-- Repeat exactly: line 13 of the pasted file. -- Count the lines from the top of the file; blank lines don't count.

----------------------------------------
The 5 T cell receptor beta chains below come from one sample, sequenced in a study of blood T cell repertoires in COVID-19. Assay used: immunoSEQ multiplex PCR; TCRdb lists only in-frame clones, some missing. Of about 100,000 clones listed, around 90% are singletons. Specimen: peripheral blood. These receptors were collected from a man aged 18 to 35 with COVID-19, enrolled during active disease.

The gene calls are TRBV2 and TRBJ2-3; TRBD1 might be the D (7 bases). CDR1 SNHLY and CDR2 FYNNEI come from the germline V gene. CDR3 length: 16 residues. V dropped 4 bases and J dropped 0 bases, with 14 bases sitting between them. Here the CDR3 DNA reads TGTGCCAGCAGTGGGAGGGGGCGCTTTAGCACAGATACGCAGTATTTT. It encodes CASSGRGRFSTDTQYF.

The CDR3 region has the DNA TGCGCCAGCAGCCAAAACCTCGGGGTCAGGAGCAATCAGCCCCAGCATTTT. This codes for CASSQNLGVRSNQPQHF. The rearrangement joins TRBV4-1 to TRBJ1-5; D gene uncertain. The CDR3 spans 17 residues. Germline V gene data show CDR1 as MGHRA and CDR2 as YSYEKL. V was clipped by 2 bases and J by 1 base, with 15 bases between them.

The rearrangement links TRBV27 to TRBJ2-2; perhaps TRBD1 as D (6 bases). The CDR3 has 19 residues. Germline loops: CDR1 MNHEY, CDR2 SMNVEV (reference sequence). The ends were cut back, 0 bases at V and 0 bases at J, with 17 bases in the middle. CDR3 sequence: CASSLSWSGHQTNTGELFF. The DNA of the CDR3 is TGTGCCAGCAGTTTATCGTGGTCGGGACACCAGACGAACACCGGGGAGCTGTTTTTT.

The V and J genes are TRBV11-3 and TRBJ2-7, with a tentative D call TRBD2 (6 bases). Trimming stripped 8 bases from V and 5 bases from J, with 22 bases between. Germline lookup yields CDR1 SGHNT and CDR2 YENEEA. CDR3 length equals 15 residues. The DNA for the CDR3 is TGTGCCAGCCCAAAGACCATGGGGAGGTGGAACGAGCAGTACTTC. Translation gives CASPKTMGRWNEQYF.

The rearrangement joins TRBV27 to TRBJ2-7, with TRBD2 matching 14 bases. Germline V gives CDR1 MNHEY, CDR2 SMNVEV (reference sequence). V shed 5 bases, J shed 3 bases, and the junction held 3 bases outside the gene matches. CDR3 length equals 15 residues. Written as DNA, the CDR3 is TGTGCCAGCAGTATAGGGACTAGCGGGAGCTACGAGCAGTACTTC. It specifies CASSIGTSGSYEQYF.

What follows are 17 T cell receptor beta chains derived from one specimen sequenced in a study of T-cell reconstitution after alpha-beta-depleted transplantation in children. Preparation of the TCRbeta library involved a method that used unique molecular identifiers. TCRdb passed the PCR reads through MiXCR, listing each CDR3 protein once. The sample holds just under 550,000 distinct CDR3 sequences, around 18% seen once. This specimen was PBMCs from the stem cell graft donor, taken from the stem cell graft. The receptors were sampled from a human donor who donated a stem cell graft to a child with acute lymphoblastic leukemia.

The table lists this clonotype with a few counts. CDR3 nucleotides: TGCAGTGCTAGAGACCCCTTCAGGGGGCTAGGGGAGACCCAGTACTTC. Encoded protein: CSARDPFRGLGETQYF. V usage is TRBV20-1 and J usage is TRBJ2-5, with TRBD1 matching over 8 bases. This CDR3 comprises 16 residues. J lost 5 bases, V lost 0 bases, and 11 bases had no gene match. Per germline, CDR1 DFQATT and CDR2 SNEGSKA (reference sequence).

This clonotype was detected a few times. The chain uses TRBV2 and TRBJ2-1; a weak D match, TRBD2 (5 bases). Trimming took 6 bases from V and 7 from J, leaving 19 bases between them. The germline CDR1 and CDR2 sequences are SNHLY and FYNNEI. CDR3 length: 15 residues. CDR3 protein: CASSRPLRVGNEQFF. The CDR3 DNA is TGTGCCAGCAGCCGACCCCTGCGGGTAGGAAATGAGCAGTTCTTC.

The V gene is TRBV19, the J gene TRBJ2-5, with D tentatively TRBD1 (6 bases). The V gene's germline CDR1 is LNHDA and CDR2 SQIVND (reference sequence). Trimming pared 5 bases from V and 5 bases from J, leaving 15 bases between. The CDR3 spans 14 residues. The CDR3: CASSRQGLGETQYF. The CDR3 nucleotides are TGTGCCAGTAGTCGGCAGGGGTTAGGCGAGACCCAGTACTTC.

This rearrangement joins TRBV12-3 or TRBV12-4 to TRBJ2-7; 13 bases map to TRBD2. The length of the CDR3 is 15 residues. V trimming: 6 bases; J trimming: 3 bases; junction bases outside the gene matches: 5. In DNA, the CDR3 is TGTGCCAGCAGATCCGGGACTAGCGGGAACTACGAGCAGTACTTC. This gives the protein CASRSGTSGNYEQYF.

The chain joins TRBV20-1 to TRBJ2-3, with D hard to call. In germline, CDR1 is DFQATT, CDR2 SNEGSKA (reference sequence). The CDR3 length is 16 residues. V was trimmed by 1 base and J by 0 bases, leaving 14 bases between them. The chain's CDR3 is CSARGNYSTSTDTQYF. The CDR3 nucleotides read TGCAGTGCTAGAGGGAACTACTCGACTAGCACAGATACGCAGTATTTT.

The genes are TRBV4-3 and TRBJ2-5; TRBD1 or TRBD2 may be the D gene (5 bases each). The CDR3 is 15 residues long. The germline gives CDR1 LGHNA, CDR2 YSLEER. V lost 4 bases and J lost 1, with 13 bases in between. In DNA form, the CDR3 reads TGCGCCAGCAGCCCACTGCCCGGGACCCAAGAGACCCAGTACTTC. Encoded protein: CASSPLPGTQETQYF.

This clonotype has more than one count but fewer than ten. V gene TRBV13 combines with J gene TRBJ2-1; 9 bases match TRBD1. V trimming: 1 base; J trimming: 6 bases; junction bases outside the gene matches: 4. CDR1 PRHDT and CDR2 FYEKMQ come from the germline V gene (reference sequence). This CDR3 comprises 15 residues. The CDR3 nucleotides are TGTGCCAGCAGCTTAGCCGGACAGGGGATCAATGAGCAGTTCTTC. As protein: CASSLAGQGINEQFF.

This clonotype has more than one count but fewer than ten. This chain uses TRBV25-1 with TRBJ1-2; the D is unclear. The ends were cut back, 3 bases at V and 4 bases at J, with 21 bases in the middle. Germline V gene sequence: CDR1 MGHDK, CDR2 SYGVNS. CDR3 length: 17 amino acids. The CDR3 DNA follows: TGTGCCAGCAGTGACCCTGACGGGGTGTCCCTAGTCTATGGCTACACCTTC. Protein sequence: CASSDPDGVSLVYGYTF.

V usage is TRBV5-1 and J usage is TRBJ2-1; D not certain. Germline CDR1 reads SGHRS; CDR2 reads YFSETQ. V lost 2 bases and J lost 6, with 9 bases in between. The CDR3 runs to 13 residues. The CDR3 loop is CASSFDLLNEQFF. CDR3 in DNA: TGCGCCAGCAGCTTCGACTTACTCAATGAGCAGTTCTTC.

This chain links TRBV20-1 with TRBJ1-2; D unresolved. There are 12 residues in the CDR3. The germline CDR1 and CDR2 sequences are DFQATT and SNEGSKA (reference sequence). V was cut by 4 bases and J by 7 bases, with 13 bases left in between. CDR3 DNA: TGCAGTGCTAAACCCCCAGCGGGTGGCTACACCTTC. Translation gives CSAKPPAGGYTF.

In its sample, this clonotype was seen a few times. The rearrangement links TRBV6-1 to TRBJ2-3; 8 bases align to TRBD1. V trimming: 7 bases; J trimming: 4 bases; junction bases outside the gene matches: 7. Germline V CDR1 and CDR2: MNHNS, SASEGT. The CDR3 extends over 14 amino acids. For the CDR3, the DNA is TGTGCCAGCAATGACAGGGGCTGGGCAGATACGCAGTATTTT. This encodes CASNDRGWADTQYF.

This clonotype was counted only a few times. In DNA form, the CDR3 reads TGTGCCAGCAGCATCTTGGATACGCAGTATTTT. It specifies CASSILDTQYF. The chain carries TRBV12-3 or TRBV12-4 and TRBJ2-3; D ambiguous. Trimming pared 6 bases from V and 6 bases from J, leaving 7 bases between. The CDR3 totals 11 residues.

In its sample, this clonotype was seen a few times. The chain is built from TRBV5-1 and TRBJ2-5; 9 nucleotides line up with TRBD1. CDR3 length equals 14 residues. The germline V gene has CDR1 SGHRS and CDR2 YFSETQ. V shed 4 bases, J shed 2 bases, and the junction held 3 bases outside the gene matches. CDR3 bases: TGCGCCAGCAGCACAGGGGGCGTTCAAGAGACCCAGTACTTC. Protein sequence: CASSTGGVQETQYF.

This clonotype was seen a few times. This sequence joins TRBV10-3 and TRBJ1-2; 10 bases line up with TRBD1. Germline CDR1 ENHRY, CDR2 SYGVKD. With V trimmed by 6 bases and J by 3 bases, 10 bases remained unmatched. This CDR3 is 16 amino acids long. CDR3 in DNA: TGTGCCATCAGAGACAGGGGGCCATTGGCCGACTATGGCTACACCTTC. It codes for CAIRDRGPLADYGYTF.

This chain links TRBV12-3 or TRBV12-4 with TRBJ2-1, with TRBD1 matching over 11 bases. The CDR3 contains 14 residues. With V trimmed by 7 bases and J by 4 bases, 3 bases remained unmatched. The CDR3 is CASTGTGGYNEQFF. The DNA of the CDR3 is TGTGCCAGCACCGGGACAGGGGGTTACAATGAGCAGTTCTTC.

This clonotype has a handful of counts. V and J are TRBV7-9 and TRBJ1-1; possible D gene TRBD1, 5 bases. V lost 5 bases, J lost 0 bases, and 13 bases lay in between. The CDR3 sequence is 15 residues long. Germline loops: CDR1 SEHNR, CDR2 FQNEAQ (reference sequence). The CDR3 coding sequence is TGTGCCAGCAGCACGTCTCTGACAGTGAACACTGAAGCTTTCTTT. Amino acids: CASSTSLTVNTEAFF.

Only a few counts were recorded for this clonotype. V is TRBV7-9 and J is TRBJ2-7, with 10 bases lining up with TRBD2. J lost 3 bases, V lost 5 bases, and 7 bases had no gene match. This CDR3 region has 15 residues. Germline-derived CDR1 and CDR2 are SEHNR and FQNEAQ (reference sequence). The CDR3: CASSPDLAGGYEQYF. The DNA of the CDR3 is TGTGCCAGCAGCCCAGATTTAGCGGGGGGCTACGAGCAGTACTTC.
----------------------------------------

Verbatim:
The genes are TRBV4-3 and TRBJ2-5; TRBD1 or TRBD2 may be the D gene (5 bases each). The CDR3 is 15 residues long. The germline gives CDR1 LGHNA, CDR2 YSLEER. V lost 4 bases and J lost 1, with 13 bases in between. In DNA form, the CDR3 reads TGCGCCAGCAGCCCACTGCCCGGGACCCAAGAGACCCAGTACTTC. Encoded protein: CASSPLPGTQETQYF.